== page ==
Mike Trout continued to torment the Mariners with two more homers on Wednesday, but it wasn’t enough in a 7-6 loss at T-Mobile Park, as the bullpen scuffled yet again, and rookie right fielder Jo Adell had a tough night defensively. The Angels, who went deep four times on the night, have hit the third-most homers in the Majors with 20, yet they fell to 4-8.
Max Stassi, David Fletcher and Trout each homered off Mariners lefty Marco Gonzales, including Fletcher and Trout connecting on back-to-back solo shots in the sixth. It was the second straight game with a homer for both Fletcher and Trout, while Stassi continued his hot start, launching his third of the season.
Angels manager Joe Maddon has been impressed by Trout, who has looked even better since his return from the paternity list.
"I saw something good tonight, or really the last two days," Maddon said. "That last ball was absolutely mangled. He's on top of everything right now. The at-bats are good. Pitches that he had been falling off prior to the birth are not being fouled off right now."
Stassi has shown that his recent swing changes have paid off, as he now has as many homers as he did hits last year with the club, when he went 3-for-42. He gave the Angels a 1-0 lead with his blast in the third on a 1-1 cutter.
Fletcher hadn’t homered until Tuesday, but he now has two in 12 games this season after hitting six in 154 games last year. His homer Wednesday came on an 0-2 sinker.
Trout followed with his third homer of the year, and it was another special one for the three-time AL MVP. Trout homered in his first at-bat as a dad on Tuesday after missing four games to attend the birth of his first son, Beckham Aaron on Thursday. And on Wednesday, he homered twice on the birthday of the late Aaron Cox, who was Beckham Aaron’s namesake. Cox, the brother of Trout’s wife, Jessica, committed suicide in 2018.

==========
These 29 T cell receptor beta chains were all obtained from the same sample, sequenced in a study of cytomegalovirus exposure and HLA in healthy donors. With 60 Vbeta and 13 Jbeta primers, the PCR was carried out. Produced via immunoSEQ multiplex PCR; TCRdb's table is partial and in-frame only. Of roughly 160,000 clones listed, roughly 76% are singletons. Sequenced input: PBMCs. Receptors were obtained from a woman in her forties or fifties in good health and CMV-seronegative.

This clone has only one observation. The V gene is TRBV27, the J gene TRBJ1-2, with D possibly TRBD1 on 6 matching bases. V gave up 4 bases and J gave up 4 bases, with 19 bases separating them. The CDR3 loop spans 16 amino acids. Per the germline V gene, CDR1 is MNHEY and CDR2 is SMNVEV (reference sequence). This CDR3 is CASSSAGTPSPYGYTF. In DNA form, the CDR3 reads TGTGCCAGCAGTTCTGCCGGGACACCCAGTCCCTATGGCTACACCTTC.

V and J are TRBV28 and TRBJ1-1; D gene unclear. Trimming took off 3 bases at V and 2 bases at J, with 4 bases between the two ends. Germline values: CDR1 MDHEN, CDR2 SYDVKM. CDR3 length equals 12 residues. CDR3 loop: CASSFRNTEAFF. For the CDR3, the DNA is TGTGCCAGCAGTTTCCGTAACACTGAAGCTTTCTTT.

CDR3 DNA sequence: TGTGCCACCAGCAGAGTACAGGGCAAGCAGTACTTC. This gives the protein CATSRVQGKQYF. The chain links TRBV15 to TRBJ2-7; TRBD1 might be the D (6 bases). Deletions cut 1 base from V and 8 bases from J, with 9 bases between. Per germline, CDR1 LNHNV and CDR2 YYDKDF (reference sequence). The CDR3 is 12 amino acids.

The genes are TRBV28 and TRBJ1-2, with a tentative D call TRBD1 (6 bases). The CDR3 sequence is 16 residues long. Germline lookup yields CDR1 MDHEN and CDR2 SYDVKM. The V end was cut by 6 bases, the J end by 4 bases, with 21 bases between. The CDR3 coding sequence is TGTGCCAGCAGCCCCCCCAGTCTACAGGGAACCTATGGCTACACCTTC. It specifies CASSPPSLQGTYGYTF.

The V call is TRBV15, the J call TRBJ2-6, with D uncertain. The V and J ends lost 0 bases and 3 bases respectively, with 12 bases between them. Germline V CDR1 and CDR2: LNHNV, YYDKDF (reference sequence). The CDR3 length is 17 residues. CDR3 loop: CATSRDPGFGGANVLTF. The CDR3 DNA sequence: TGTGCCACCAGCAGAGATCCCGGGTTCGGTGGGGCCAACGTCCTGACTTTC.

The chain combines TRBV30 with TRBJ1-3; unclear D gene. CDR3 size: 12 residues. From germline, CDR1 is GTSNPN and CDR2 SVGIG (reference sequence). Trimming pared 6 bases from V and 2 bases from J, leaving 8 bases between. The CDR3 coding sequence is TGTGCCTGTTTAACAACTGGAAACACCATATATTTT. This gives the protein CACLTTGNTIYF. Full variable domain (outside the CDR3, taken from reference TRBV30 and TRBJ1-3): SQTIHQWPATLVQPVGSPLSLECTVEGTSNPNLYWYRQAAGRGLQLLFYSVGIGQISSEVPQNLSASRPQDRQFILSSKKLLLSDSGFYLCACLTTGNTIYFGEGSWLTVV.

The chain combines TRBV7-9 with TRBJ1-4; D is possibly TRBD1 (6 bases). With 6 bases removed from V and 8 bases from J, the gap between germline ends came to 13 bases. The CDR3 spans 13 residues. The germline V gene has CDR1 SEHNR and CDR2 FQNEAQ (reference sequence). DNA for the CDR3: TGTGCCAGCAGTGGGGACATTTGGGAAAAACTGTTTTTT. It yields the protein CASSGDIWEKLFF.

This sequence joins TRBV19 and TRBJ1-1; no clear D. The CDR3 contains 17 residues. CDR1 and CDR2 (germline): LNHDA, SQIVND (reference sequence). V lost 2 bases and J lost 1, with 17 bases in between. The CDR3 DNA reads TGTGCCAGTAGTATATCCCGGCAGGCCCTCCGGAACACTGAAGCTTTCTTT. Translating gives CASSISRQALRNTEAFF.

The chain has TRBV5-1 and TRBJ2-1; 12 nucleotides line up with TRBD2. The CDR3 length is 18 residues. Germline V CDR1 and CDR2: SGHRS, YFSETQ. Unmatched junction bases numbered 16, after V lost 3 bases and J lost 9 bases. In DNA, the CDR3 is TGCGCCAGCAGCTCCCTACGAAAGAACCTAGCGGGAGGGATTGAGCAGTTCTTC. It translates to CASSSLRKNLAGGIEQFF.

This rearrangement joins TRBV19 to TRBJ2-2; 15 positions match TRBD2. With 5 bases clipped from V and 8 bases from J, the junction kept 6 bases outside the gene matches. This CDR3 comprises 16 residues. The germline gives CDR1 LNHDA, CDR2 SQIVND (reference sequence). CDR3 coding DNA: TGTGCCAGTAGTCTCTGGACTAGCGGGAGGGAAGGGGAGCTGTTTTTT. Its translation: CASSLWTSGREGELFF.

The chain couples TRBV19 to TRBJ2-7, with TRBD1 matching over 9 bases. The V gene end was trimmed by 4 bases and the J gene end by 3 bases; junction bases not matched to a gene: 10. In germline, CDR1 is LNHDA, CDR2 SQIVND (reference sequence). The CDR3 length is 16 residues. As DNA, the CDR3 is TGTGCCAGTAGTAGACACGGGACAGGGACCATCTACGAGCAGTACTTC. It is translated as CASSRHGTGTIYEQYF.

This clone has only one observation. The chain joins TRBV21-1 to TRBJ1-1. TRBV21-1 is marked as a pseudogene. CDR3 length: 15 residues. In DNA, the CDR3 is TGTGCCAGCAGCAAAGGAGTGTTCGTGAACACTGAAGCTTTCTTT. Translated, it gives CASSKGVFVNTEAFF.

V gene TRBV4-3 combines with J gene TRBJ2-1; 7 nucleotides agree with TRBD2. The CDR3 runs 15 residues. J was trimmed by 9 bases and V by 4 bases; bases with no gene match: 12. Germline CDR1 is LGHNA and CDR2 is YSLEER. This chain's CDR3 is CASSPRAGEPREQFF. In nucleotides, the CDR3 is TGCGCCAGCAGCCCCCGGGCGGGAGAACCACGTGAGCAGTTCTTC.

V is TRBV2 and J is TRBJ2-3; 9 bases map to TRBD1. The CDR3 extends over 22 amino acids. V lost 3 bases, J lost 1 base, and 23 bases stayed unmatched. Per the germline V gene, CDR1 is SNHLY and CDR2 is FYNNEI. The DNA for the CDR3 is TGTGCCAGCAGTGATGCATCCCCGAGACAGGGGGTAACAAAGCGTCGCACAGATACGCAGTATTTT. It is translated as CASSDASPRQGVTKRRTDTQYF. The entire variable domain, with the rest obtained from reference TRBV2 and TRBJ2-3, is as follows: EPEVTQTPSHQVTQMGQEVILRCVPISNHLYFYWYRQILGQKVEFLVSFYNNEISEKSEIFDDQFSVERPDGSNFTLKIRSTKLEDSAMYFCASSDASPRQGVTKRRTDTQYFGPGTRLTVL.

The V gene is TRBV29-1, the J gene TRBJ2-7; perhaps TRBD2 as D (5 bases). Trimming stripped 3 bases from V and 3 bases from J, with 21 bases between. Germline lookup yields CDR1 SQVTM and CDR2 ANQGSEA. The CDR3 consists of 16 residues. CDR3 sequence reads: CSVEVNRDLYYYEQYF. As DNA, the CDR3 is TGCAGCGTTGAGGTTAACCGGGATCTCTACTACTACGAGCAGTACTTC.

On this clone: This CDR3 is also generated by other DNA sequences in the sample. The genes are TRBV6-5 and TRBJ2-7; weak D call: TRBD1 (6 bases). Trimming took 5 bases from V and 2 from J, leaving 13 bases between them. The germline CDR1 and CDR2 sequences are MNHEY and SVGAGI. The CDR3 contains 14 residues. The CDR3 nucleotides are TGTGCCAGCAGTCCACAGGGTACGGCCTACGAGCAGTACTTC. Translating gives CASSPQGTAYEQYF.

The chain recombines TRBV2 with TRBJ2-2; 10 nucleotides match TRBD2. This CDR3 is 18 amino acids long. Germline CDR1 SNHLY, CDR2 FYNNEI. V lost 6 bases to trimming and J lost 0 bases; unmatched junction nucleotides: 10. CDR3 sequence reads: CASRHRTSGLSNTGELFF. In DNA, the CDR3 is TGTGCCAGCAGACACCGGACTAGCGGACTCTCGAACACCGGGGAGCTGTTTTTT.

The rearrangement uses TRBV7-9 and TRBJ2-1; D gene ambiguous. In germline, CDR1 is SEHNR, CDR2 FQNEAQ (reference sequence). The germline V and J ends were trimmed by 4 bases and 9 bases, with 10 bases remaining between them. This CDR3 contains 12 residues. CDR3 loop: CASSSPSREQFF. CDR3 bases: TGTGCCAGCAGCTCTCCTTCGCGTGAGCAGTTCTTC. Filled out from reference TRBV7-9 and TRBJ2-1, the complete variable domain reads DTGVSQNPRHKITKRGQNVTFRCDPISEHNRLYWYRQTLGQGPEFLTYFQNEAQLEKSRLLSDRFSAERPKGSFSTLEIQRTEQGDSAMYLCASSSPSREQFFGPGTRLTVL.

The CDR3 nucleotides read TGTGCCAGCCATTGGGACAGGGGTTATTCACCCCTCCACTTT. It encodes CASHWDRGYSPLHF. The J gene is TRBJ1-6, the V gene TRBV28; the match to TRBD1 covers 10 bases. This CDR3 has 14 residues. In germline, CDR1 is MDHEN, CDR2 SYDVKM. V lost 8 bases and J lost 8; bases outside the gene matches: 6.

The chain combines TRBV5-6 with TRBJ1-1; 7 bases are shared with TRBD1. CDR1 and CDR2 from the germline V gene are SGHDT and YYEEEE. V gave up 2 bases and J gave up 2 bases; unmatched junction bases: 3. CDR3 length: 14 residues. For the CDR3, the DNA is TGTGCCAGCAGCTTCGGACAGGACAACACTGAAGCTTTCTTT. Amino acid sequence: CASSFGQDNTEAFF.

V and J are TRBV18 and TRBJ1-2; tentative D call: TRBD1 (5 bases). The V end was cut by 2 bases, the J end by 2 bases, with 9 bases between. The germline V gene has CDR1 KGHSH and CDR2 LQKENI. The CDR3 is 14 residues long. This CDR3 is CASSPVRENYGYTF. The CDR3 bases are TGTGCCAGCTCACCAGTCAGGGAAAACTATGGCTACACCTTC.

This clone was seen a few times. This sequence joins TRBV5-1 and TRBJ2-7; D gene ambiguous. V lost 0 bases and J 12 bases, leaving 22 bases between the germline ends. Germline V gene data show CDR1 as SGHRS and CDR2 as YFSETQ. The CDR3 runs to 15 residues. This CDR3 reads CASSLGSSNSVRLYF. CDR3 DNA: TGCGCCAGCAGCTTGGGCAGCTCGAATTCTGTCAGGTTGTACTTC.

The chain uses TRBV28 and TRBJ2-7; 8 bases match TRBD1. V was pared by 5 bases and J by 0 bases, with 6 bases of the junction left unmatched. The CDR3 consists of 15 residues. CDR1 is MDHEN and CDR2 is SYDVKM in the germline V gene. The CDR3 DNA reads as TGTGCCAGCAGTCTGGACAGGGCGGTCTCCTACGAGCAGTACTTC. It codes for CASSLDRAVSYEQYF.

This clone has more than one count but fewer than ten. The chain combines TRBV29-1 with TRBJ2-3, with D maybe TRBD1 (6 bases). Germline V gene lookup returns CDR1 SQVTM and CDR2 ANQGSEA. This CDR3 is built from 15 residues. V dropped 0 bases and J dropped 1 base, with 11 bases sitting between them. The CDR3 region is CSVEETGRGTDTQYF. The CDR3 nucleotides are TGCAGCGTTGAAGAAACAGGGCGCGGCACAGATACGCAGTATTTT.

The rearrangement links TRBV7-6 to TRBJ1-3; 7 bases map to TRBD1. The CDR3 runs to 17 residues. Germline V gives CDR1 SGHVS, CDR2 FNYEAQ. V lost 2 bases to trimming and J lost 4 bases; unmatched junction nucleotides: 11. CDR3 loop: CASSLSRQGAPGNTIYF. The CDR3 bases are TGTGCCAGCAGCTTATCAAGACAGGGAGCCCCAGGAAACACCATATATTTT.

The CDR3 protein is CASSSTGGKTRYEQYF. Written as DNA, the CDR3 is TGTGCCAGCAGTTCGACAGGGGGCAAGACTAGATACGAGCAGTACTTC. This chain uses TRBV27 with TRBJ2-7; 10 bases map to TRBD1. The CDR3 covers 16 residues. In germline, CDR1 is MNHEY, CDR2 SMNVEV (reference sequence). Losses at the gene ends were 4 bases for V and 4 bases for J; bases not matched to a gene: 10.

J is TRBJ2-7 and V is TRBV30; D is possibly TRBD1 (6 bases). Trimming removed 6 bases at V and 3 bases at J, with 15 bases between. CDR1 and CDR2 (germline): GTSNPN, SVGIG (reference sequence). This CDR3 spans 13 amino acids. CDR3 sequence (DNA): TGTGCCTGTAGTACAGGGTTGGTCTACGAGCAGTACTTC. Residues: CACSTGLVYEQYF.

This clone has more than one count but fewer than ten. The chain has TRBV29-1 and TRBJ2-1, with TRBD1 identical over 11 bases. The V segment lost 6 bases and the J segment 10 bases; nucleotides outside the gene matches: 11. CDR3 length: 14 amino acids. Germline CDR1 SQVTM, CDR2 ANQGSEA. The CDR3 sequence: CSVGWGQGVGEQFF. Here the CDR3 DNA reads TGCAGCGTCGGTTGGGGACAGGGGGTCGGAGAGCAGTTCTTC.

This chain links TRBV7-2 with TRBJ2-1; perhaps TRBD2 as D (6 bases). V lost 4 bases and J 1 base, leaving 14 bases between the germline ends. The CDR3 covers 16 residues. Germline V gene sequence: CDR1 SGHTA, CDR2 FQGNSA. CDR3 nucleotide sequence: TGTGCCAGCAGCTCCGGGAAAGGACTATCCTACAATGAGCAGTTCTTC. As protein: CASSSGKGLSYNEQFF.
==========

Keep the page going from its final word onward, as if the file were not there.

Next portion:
Trout added a three-run blast in the eighth on a 3-2 slider from reliever Taylor Williams to bring the Angels within one. It was Trout’s 19th career multihomer game, while his 27 career homers at T-Mobile Park are the most by any opposing player.
But the homers weren’t enough with the bullpen scuffling and right-hander Julio Teheran on a limited pitch count in his first start of the season after testing positive for COVID-19 in late June.
Teheran was on a 60-pitch limit and was pulled with two runners on and two out in the third after throwing 52 pitches. Lefty Ryan Buchter came in and promptly gave up a three-run blast to Kyle Seager, with two of those runs charged to Teheran.
“We just went with the higher percentage play and it just didn't work out," Maddon said. "I thought [Teheran] was good. It was just one of those things where we had to make up our minds, and we did."
Adell, playing in the second game of his career, didn’t help the bullpen with miscues in right field in the fifth and seventh innings. In the fifth, he misread a double from Dylan Moore to open the inning, and Kyle Lewis followed with an RBI single off Matt Andriese for an insurance run. But Maddon didn’t fault Adell for that particular play.
"He played the ball off the wall perfectly," Maddon said. "He made a good decision on that. Because had he gone for the ball and it kicked out, it could have been a triple. So I told him that was a good play."
The Mariners added three more runs with two outs in the seventh against reliever Mike Mayers, and Adell again had some issues. With two runners in scoring position, Austin Nola hit a drive into right-center and Trout and Adell appeared to have some miscommunication as it dropped in for a two-run double. Evan White followed with a slicing liner into the right-field corner. Adell made a sliding try for the ball, but it landed for an RBI double.
"I thought Jo had a chance at it because the ball was coming back toward him and away from Mike," Maddon said. "I think as they get to play next to one another more often, they'll be able to make the call on that. And the ball in the right-field corner, it kinda gets abrupt real quick. He just needs to get more work in these spots. There's nothing routine about the plays he was involved in."